Scientists at the University of Michigan have developed an innovative way of using NASA satellite data to track the movement of tiny pieces of plastic in the ocean.
Microplastics are created when plastic waste in the ocean is broken down by the sun’s rays and the movement of ocean waves. These small plastic stains are harmful to marine organisms and ecosystems. Microplastics can be carried hundreds or thousands of kilometers from their source by ocean currents, making them difficult to track down and remove. Currently, the main source of information on the location of microplastics comes from fishing boat trawlers using nets to catch plankton – and inadvertently microplastics as well.
The new technology is based on data from NASA’s Cyclone Global Navigation Satellite System (CYGNSS), a constellation of eight small satellites that measure wind speeds over the Earth’s oceans and provide information about the strength of hurricanes. CYGNSS also uses radar to measure sea roughness, which is influenced by several factors, including wind speed and debris floating in the water.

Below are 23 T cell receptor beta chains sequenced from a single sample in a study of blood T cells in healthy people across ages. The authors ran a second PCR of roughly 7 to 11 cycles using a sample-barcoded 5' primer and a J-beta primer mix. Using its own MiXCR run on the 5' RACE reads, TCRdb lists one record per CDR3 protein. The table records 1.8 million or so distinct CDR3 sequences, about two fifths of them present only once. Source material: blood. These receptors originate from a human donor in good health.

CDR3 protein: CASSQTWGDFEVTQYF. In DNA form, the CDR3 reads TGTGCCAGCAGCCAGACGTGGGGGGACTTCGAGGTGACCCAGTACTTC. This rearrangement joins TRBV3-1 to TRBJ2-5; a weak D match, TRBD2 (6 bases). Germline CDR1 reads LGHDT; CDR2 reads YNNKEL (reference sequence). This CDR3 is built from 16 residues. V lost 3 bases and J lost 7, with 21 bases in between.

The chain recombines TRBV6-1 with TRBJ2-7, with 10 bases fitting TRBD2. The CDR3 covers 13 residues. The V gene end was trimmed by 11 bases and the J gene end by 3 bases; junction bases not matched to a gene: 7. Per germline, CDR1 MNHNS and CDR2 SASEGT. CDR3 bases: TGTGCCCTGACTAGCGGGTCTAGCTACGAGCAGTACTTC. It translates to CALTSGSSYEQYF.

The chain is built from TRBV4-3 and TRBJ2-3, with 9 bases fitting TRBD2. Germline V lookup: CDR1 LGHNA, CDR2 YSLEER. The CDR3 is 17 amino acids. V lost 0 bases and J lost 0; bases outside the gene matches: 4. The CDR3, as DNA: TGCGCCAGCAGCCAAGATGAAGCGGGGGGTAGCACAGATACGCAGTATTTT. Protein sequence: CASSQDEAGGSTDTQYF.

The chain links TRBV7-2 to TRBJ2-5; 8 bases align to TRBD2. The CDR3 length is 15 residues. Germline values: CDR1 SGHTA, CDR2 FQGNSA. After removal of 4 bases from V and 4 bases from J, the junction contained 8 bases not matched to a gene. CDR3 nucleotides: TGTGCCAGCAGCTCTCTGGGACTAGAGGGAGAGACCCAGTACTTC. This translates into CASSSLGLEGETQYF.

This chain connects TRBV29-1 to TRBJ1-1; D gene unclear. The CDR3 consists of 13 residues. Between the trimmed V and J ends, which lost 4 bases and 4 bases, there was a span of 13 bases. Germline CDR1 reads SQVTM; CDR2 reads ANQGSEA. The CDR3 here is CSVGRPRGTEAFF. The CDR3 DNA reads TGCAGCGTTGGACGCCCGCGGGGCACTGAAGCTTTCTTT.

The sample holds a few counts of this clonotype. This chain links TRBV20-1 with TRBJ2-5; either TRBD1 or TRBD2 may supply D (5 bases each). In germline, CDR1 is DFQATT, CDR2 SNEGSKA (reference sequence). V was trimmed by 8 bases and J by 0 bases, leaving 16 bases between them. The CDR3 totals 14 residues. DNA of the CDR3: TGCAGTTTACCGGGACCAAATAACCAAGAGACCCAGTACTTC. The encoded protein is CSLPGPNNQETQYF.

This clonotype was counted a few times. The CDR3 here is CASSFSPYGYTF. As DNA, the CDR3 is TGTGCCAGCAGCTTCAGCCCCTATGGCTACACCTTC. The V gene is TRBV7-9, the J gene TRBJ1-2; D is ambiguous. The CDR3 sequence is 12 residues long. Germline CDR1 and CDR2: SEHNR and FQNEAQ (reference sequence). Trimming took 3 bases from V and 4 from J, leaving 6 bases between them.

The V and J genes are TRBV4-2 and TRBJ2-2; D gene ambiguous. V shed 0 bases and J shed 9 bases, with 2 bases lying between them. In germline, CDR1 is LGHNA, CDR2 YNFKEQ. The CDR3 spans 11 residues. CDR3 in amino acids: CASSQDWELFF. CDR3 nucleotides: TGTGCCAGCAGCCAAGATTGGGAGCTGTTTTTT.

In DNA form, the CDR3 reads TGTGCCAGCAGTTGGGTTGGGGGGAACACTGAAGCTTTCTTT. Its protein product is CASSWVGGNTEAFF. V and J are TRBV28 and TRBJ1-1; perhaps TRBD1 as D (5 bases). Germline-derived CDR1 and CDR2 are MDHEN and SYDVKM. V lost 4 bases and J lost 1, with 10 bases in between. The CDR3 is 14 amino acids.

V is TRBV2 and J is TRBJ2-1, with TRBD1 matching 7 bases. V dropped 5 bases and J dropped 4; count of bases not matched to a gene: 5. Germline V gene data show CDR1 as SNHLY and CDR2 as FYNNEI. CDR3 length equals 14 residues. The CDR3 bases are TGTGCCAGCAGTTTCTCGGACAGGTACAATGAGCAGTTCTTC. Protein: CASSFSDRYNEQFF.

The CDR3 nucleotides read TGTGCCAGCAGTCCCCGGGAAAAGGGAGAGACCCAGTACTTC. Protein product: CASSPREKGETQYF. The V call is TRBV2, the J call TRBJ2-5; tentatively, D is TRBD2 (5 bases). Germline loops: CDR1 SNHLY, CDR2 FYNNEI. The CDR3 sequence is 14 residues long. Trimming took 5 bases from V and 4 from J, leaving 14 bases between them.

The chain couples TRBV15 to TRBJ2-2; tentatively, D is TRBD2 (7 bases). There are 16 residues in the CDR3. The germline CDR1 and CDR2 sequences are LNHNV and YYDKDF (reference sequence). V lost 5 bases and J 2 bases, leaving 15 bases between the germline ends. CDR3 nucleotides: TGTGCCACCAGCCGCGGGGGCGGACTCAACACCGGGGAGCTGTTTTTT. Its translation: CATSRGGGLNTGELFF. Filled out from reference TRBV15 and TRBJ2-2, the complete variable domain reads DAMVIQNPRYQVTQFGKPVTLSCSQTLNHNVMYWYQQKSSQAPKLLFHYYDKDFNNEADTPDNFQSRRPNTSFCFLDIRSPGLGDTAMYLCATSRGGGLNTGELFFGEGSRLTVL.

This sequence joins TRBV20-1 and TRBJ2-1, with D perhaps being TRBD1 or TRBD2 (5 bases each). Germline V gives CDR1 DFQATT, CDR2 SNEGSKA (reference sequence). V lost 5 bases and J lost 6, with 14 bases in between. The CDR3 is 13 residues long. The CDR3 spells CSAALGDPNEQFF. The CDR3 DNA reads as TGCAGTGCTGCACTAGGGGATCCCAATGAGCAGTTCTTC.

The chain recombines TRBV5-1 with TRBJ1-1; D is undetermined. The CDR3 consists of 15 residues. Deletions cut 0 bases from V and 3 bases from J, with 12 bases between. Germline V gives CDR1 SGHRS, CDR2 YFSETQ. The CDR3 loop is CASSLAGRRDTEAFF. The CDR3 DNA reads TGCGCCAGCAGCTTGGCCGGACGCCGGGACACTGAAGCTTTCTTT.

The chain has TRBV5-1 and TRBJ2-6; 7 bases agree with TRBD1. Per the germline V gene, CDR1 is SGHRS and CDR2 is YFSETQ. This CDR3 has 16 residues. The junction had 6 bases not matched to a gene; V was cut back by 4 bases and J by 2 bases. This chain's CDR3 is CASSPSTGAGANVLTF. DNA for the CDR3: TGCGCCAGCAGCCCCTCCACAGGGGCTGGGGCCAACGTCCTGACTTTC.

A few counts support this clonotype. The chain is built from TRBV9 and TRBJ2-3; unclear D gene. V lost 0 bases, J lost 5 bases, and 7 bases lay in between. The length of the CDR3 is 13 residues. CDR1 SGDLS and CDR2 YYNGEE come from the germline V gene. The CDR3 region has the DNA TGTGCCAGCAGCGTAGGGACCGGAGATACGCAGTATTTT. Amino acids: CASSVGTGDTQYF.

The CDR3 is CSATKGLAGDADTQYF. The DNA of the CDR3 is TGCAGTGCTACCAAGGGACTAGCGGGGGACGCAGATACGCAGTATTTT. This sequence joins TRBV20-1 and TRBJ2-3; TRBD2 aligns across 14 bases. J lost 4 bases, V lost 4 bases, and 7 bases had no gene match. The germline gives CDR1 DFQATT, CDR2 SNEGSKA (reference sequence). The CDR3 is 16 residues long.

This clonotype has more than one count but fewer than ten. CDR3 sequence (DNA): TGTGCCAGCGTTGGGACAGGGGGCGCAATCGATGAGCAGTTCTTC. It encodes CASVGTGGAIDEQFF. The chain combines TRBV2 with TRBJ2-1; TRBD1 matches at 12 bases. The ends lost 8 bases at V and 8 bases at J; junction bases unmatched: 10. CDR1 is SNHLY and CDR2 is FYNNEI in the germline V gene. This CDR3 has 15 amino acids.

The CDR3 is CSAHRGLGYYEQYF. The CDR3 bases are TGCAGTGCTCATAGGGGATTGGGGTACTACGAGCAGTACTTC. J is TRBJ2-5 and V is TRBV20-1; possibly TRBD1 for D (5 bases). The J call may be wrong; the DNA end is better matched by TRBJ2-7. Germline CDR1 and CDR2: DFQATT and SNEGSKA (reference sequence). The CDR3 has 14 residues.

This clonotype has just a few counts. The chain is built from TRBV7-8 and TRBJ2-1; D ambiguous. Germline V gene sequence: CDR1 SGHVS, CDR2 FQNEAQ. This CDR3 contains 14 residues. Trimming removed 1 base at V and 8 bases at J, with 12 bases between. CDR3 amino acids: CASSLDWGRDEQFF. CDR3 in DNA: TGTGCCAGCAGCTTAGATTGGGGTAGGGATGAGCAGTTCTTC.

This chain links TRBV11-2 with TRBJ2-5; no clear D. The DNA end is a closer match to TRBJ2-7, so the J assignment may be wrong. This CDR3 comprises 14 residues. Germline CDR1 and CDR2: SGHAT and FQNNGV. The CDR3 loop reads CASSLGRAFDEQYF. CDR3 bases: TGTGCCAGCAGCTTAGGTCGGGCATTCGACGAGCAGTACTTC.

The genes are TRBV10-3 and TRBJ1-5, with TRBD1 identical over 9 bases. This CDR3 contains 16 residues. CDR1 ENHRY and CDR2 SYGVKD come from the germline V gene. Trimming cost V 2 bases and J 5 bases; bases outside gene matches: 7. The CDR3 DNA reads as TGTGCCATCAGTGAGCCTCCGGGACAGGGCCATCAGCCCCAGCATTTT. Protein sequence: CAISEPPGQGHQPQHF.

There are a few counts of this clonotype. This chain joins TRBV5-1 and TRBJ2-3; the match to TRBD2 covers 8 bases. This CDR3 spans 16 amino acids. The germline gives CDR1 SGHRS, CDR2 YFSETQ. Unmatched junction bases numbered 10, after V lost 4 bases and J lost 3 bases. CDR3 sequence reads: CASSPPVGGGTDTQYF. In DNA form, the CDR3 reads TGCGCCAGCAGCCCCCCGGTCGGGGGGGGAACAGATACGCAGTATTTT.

In reverse, the team looked for places where the ocean was smoother than expected given the wind speed, which in their opinion could indicate the presence of microplastics. Then they compared these areas with observations and model predictions of where microplastics accumulate in the ocean. The scientists found that microplastics tend to be found in smoother waters, showing that CYGNSS data can be used as a tool to track microplastics from the ocean from space.
The results were published online on June 9, 2021 in online IEEE Transactions of Geoscience and Remote Sensing . The work was carried out by Chris Ruf, professor at the University of Michigan and lead researcher for CYGNSS, and undergraduate Madeline C. Evans.